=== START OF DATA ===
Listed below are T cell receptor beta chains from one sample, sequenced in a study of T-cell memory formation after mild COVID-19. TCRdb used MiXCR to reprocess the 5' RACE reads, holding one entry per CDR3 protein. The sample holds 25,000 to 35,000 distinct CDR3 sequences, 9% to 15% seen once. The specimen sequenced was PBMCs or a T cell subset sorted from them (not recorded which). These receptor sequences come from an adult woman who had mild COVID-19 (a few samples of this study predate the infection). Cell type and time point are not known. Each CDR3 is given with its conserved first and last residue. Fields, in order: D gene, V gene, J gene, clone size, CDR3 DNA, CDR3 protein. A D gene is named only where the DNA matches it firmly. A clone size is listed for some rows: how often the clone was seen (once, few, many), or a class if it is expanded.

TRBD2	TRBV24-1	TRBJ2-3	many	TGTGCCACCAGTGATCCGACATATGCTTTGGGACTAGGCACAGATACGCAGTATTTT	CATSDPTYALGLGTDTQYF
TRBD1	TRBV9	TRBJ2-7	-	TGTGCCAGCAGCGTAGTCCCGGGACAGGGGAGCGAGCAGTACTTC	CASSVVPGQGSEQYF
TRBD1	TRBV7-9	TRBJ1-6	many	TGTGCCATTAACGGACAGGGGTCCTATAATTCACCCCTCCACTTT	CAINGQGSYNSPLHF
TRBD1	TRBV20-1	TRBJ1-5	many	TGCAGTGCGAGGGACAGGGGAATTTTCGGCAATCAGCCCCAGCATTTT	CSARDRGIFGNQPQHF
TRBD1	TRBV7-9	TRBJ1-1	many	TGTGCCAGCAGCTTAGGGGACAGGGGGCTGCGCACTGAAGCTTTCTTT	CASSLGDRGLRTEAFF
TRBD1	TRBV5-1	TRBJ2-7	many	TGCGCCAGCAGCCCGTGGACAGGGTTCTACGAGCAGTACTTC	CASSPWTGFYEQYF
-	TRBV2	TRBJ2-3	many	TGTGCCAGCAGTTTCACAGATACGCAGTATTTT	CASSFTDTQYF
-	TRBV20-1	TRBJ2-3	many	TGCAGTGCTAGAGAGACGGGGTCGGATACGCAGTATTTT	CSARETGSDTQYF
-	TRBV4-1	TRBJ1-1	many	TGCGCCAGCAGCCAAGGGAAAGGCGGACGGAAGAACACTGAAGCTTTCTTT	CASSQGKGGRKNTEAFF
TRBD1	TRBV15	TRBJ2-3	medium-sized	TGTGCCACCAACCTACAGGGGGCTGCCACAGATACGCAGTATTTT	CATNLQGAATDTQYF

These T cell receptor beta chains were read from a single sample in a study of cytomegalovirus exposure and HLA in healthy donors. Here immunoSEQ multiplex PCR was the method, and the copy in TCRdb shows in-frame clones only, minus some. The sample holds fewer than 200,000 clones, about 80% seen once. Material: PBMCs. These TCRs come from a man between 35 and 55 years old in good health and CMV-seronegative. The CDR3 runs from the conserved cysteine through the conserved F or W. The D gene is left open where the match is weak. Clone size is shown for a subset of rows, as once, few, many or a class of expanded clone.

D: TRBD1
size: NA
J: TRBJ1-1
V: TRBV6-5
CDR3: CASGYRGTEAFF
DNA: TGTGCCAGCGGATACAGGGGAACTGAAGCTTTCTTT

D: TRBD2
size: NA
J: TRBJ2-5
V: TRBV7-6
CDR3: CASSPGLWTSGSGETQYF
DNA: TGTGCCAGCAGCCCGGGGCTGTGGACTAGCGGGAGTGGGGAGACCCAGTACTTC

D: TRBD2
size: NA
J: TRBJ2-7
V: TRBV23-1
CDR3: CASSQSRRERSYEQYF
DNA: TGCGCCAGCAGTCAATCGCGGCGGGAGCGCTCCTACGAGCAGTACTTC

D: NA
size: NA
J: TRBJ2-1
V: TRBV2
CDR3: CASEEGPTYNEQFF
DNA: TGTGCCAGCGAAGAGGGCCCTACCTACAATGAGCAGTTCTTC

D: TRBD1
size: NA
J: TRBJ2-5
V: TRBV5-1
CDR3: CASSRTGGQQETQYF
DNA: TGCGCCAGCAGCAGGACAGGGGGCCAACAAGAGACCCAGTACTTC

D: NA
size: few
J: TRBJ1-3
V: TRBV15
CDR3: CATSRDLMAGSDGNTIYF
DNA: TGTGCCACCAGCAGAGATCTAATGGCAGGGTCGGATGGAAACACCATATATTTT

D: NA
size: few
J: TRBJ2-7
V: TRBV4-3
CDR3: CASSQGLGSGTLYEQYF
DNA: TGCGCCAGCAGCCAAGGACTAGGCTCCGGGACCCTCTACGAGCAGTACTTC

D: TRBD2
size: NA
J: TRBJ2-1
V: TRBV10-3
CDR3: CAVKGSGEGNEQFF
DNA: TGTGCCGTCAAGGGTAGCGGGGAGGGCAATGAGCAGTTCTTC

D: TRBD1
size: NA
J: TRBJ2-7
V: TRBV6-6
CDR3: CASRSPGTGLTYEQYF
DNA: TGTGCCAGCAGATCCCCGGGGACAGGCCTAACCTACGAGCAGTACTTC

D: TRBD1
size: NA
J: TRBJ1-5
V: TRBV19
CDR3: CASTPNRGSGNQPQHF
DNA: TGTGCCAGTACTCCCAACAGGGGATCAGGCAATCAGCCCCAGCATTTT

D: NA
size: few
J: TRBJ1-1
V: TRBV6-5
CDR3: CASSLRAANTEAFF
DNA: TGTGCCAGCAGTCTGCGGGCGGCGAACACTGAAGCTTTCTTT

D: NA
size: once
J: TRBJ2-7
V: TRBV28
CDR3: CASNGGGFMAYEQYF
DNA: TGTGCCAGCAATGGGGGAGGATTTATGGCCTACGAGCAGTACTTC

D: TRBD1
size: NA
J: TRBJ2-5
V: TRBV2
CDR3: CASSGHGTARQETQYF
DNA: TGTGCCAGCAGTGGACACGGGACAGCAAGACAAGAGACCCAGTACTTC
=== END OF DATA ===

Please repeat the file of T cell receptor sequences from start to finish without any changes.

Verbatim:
Listed below are T cell receptor beta chains from one sample, sequenced in a study of T-cell memory formation after mild COVID-19. TCRdb used MiXCR to reprocess the 5' RACE reads, holding one entry per CDR3 protein. The sample holds 25,000 to 35,000 distinct CDR3 sequences, 9% to 15% seen once. The specimen sequenced was PBMCs or a T cell subset sorted from them (not recorded which). These receptor sequences come from an adult woman who had mild COVID-19 (a few samples of this study predate the infection). Cell type and time point are not known. Each CDR3 is given with its conserved first and last residue. Fields, in order: D gene, V gene, J gene, clone size, CDR3 DNA, CDR3 protein. A D gene is named only where the DNA matches it firmly. A clone size is listed for some rows: how often the clone was seen (once, few, many), or a class if it is expanded.

TRBD2	TRBV24-1	TRBJ2-3	many	TGTGCCACCAGTGATCCGACATATGCTTTGGGACTAGGCACAGATACGCAGTATTTT	CATSDPTYALGLGTDTQYF
TRBD1	TRBV9	TRBJ2-7	-	TGTGCCAGCAGCGTAGTCCCGGGACAGGGGAGCGAGCAGTACTTC	CASSVVPGQGSEQYF
TRBD1	TRBV7-9	TRBJ1-6	many	TGTGCCATTAACGGACAGGGGTCCTATAATTCACCCCTCCACTTT	CAINGQGSYNSPLHF
TRBD1	TRBV20-1	TRBJ1-5	many	TGCAGTGCGAGGGACAGGGGAATTTTCGGCAATCAGCCCCAGCATTTT	CSARDRGIFGNQPQHF
TRBD1	TRBV7-9	TRBJ1-1	many	TGTGCCAGCAGCTTAGGGGACAGGGGGCTGCGCACTGAAGCTTTCTTT	CASSLGDRGLRTEAFF
TRBD1	TRBV5-1	TRBJ2-7	many	TGCGCCAGCAGCCCGTGGACAGGGTTCTACGAGCAGTACTTC	CASSPWTGFYEQYF
-	TRBV2	TRBJ2-3	many	TGTGCCAGCAGTTTCACAGATACGCAGTATTTT	CASSFTDTQYF
-	TRBV20-1	TRBJ2-3	many	TGCAGTGCTAGAGAGACGGGGTCGGATACGCAGTATTTT	CSARETGSDTQYF
-	TRBV4-1	TRBJ1-1	many	TGCGCCAGCAGCCAAGGGAAAGGCGGACGGAAGAACACTGAAGCTTTCTTT	CASSQGKGGRKNTEAFF
TRBD1	TRBV15	TRBJ2-3	medium-sized	TGTGCCACCAACCTACAGGGGGCTGCCACAGATACGCAGTATTTT	CATNLQGAATDTQYF

These T cell receptor beta chains were read from a single sample in a study of cytomegalovirus exposure and HLA in healthy donors. Here immunoSEQ multiplex PCR was the method, and the copy in TCRdb shows in-frame clones only, minus some. The sample holds fewer than 200,000 clones, about 80% seen once. Material: PBMCs. These TCRs come from a man between 35 and 55 years old in good health and CMV-seronegative. The CDR3 runs from the conserved cysteine through the conserved F or W. The D gene is left open where the match is weak. Clone size is shown for a subset of rows, as once, few, many or a class of expanded clone.

D: TRBD1
size: NA
J: TRBJ1-1
V: TRBV6-5
CDR3: CASGYRGTEAFF
DNA: TGTGCCAGCGGATACAGGGGAACTGAAGCTTTCTTT

D: TRBD2
size: NA
J: TRBJ2-5
V: TRBV7-6
CDR3: CASSPGLWTSGSGETQYF
DNA: TGTGCCAGCAGCCCGGGGCTGTGGACTAGCGGGAGTGGGGAGACCCAGTACTTC

D: TRBD2
size: NA
J: TRBJ2-7
V: TRBV23-1
CDR3: CASSQSRRERSYEQYF
DNA: TGCGCCAGCAGTCAATCGCGGCGGGAGCGCTCCTACGAGCAGTACTTC

D: NA
size: NA
J: TRBJ2-1
V: TRBV2
CDR3: CASEEGPTYNEQFF
DNA: TGTGCCAGCGAAGAGGGCCCTACCTACAATGAGCAGTTCTTC

D: TRBD1
size: NA
J: TRBJ2-5
V: TRBV5-1
CDR3: CASSRTGGQQETQYF
DNA: TGCGCCAGCAGCAGGACAGGGGGCCAACAAGAGACCCAGTACTTC

D: NA
size: few
J: TRBJ1-3
V: TRBV15
CDR3: CATSRDLMAGSDGNTIYF
DNA: TGTGCCACCAGCAGAGATCTAATGGCAGGGTCGGATGGAAACACCATATATTTT

D: NA
size: few
J: TRBJ2-7
V: TRBV4-3
CDR3: CASSQGLGSGTLYEQYF
DNA: TGCGCCAGCAGCCAAGGACTAGGCTCCGGGACCCTCTACGAGCAGTACTTC

D: TRBD2
size: NA
J: TRBJ2-1
V: TRBV10-3
CDR3: CAVKGSGEGNEQFF
DNA: TGTGCCGTCAAGGGTAGCGGGGAGGGCAATGAGCAGTTCTTC

D: TRBD1
size: NA
J: TRBJ2-7
V: TRBV6-6
CDR3: CASRSPGTGLTYEQYF
DNA: TGTGCCAGCAGATCCCCGGGGACAGGCCTAACCTACGAGCAGTACTTC

D: TRBD1
size: NA
J: TRBJ1-5
V: TRBV19
CDR3: CASTPNRGSGNQPQHF
DNA: TGTGCCAGTACTCCCAACAGGGGATCAGGCAATCAGCCCCAGCATTTT

D: NA
size: few
J: TRBJ1-1
V: TRBV6-5
CDR3: CASSLRAANTEAFF
DNA: TGTGCCAGCAGTCTGCGGGCGGCGAACACTGAAGCTTTCTTT

D: NA
size: once
J: TRBJ2-7
V: TRBV28
CDR3: CASNGGGFMAYEQYF
DNA: TGTGCCAGCAATGGGGGAGGATTTATGGCCTACGAGCAGTACTTC

D: TRBD1
size: NA
J: TRBJ2-5
V: TRBV2
CDR3: CASSGHGTARQETQYF
DNA: TGTGCCAGCAGTGGACACGGGACAGCAAGACAAGAGACCCAGTACTTC